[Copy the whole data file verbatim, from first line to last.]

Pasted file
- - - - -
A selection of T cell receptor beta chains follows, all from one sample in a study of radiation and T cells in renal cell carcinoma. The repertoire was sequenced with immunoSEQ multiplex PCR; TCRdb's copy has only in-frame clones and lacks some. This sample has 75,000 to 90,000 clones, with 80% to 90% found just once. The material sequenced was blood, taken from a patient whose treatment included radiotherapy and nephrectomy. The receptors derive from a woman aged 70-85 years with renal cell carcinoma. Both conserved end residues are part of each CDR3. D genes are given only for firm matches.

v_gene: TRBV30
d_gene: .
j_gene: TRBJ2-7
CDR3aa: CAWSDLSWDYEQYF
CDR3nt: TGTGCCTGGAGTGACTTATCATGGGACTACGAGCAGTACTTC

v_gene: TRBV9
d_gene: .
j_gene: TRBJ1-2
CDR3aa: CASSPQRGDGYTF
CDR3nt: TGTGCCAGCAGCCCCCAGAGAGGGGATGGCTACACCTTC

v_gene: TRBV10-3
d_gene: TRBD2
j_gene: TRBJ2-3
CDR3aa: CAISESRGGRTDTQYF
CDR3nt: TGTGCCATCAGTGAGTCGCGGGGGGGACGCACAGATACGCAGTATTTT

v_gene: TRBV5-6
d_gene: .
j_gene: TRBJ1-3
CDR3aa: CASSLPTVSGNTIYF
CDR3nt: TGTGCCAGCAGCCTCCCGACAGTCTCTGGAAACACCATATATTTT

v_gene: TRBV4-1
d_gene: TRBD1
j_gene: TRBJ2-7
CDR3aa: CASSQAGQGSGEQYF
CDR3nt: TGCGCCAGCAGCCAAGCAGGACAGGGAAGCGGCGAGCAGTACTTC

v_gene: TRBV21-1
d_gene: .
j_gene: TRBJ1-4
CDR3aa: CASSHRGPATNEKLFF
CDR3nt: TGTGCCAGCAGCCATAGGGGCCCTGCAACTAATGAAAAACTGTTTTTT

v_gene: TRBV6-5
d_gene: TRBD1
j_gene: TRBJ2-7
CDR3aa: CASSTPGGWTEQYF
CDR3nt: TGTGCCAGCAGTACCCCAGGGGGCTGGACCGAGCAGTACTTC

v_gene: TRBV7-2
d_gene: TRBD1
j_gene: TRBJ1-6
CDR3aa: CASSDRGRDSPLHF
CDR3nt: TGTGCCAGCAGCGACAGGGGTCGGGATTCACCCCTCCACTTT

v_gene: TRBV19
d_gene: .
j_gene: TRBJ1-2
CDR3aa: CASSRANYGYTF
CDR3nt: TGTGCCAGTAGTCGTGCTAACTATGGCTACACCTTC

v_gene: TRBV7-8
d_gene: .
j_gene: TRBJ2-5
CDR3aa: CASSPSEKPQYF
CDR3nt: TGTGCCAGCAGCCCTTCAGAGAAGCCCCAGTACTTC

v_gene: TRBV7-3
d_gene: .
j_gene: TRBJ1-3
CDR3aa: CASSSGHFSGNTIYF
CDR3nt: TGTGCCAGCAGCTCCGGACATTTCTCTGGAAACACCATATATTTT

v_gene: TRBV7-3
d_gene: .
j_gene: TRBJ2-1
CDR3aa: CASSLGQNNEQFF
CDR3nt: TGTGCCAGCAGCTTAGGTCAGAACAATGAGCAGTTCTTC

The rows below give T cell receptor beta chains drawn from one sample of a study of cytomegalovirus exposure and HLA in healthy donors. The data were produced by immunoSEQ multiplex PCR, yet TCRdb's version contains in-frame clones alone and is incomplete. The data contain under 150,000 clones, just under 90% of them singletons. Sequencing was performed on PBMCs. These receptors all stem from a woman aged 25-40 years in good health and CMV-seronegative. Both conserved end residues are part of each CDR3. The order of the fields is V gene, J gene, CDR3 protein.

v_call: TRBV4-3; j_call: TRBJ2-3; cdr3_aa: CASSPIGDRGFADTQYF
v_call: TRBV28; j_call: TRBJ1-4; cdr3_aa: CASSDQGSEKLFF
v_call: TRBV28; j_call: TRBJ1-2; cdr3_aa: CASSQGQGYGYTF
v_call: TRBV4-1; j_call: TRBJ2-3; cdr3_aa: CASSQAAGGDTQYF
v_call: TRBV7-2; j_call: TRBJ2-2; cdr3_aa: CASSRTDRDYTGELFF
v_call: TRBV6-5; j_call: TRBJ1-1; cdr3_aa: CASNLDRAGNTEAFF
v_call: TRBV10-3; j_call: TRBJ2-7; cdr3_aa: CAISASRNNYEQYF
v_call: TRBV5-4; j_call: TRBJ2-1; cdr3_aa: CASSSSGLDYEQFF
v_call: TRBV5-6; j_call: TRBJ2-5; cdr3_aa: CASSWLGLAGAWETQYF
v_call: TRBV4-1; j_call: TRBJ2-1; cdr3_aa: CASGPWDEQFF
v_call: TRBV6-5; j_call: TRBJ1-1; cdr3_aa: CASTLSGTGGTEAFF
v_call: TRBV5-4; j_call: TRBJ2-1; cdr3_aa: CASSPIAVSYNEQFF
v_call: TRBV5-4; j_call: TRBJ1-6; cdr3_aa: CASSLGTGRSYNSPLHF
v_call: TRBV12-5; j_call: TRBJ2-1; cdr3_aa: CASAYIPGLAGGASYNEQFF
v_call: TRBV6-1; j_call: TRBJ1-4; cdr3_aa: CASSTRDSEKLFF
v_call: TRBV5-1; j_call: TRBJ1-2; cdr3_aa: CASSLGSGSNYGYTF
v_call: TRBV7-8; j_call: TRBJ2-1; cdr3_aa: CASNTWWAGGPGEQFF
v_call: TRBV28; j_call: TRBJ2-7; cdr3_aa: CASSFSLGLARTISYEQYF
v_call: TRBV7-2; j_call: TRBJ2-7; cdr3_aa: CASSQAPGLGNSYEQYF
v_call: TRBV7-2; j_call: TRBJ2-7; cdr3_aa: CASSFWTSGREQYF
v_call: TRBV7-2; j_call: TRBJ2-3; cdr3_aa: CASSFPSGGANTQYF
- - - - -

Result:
A selection of T cell receptor beta chains follows, all from one sample in a study of radiation and T cells in renal cell carcinoma. The repertoire was sequenced with immunoSEQ multiplex PCR; TCRdb's copy has only in-frame clones and lacks some. This sample has 75,000 to 90,000 clones, with 80% to 90% found just once. The material sequenced was blood, taken from a patient whose treatment included radiotherapy and nephrectomy. The receptors derive from a woman aged 70-85 years with renal cell carcinoma. Both conserved end residues are part of each CDR3. D genes are given only for firm matches.

v_gene: TRBV30
d_gene: .
j_gene: TRBJ2-7
CDR3aa: CAWSDLSWDYEQYF
CDR3nt: TGTGCCTGGAGTGACTTATCATGGGACTACGAGCAGTACTTC

v_gene: TRBV9
d_gene: .
j_gene: TRBJ1-2
CDR3aa: CASSPQRGDGYTF
CDR3nt: TGTGCCAGCAGCCCCCAGAGAGGGGATGGCTACACCTTC

v_gene: TRBV10-3
d_gene: TRBD2
j_gene: TRBJ2-3
CDR3aa: CAISESRGGRTDTQYF
CDR3nt: TGTGCCATCAGTGAGTCGCGGGGGGGACGCACAGATACGCAGTATTTT

v_gene: TRBV5-6
d_gene: .
j_gene: TRBJ1-3
CDR3aa: CASSLPTVSGNTIYF
CDR3nt: TGTGCCAGCAGCCTCCCGACAGTCTCTGGAAACACCATATATTTT

v_gene: TRBV4-1
d_gene: TRBD1
j_gene: TRBJ2-7
CDR3aa: CASSQAGQGSGEQYF
CDR3nt: TGCGCCAGCAGCCAAGCAGGACAGGGAAGCGGCGAGCAGTACTTC

v_gene: TRBV21-1
d_gene: .
j_gene: TRBJ1-4
CDR3aa: CASSHRGPATNEKLFF
CDR3nt: TGTGCCAGCAGCCATAGGGGCCCTGCAACTAATGAAAAACTGTTTTTT

v_gene: TRBV6-5
d_gene: TRBD1
j_gene: TRBJ2-7
CDR3aa: CASSTPGGWTEQYF
CDR3nt: TGTGCCAGCAGTACCCCAGGGGGCTGGACCGAGCAGTACTTC

v_gene: TRBV7-2
d_gene: TRBD1
j_gene: TRBJ1-6
CDR3aa: CASSDRGRDSPLHF
CDR3nt: TGTGCCAGCAGCGACAGGGGTCGGGATTCACCCCTCCACTTT

v_gene: TRBV19
d_gene: .
j_gene: TRBJ1-2
CDR3aa: CASSRANYGYTF
CDR3nt: TGTGCCAGTAGTCGTGCTAACTATGGCTACACCTTC

v_gene: TRBV7-8
d_gene: .
j_gene: TRBJ2-5
CDR3aa: CASSPSEKPQYF
CDR3nt: TGTGCCAGCAGCCCTTCAGAGAAGCCCCAGTACTTC

v_gene: TRBV7-3
d_gene: .
j_gene: TRBJ1-3
CDR3aa: CASSSGHFSGNTIYF
CDR3nt: TGTGCCAGCAGCTCCGGACATTTCTCTGGAAACACCATATATTTT

v_gene: TRBV7-3
d_gene: .
j_gene: TRBJ2-1
CDR3aa: CASSLGQNNEQFF
CDR3nt: TGTGCCAGCAGCTTAGGTCAGAACAATGAGCAGTTCTTC

The rows below give T cell receptor beta chains drawn from one sample of a study of cytomegalovirus exposure and HLA in healthy donors. The data were produced by immunoSEQ multiplex PCR, yet TCRdb's version contains in-frame clones alone and is incomplete. The data contain under 150,000 clones, just under 90% of them singletons. Sequencing was performed on PBMCs. These receptors all stem from a woman aged 25-40 years in good health and CMV-seronegative. Both conserved end residues are part of each CDR3. The order of the fields is V gene, J gene, CDR3 protein.

v_call: TRBV4-3; j_call: TRBJ2-3; cdr3_aa: CASSPIGDRGFADTQYF
v_call: TRBV28; j_call: TRBJ1-4; cdr3_aa: CASSDQGSEKLFF
v_call: TRBV28; j_call: TRBJ1-2; cdr3_aa: CASSQGQGYGYTF
v_call: TRBV4-1; j_call: TRBJ2-3; cdr3_aa: CASSQAAGGDTQYF
v_call: TRBV7-2; j_call: TRBJ2-2; cdr3_aa: CASSRTDRDYTGELFF
v_call: TRBV6-5; j_call: TRBJ1-1; cdr3_aa: CASNLDRAGNTEAFF
v_call: TRBV10-3; j_call: TRBJ2-7; cdr3_aa: CAISASRNNYEQYF
v_call: TRBV5-4; j_call: TRBJ2-1; cdr3_aa: CASSSSGLDYEQFF
v_call: TRBV5-6; j_call: TRBJ2-5; cdr3_aa: CASSWLGLAGAWETQYF
v_call: TRBV4-1; j_call: TRBJ2-1; cdr3_aa: CASGPWDEQFF
v_call: TRBV6-5; j_call: TRBJ1-1; cdr3_aa: CASTLSGTGGTEAFF
v_call: TRBV5-4; j_call: TRBJ2-1; cdr3_aa: CASSPIAVSYNEQFF
v_call: TRBV5-4; j_call: TRBJ1-6; cdr3_aa: CASSLGTGRSYNSPLHF
v_call: TRBV12-5; j_call: TRBJ2-1; cdr3_aa: CASAYIPGLAGGASYNEQFF
v_call: TRBV6-1; j_call: TRBJ1-4; cdr3_aa: CASSTRDSEKLFF
v_call: TRBV5-1; j_call: TRBJ1-2; cdr3_aa: CASSLGSGSNYGYTF
v_call: TRBV7-8; j_call: TRBJ2-1; cdr3_aa: CASNTWWAGGPGEQFF
v_call: TRBV28; j_call: TRBJ2-7; cdr3_aa: CASSFSLGLARTISYEQYF
v_call: TRBV7-2; j_call: TRBJ2-7; cdr3_aa: CASSQAPGLGNSYEQYF
v_call: TRBV7-2; j_call: TRBJ2-7; cdr3_aa: CASSFWTSGREQYF
v_call: TRBV7-2; j_call: TRBJ2-3; cdr3_aa: CASSFPSGGANTQYF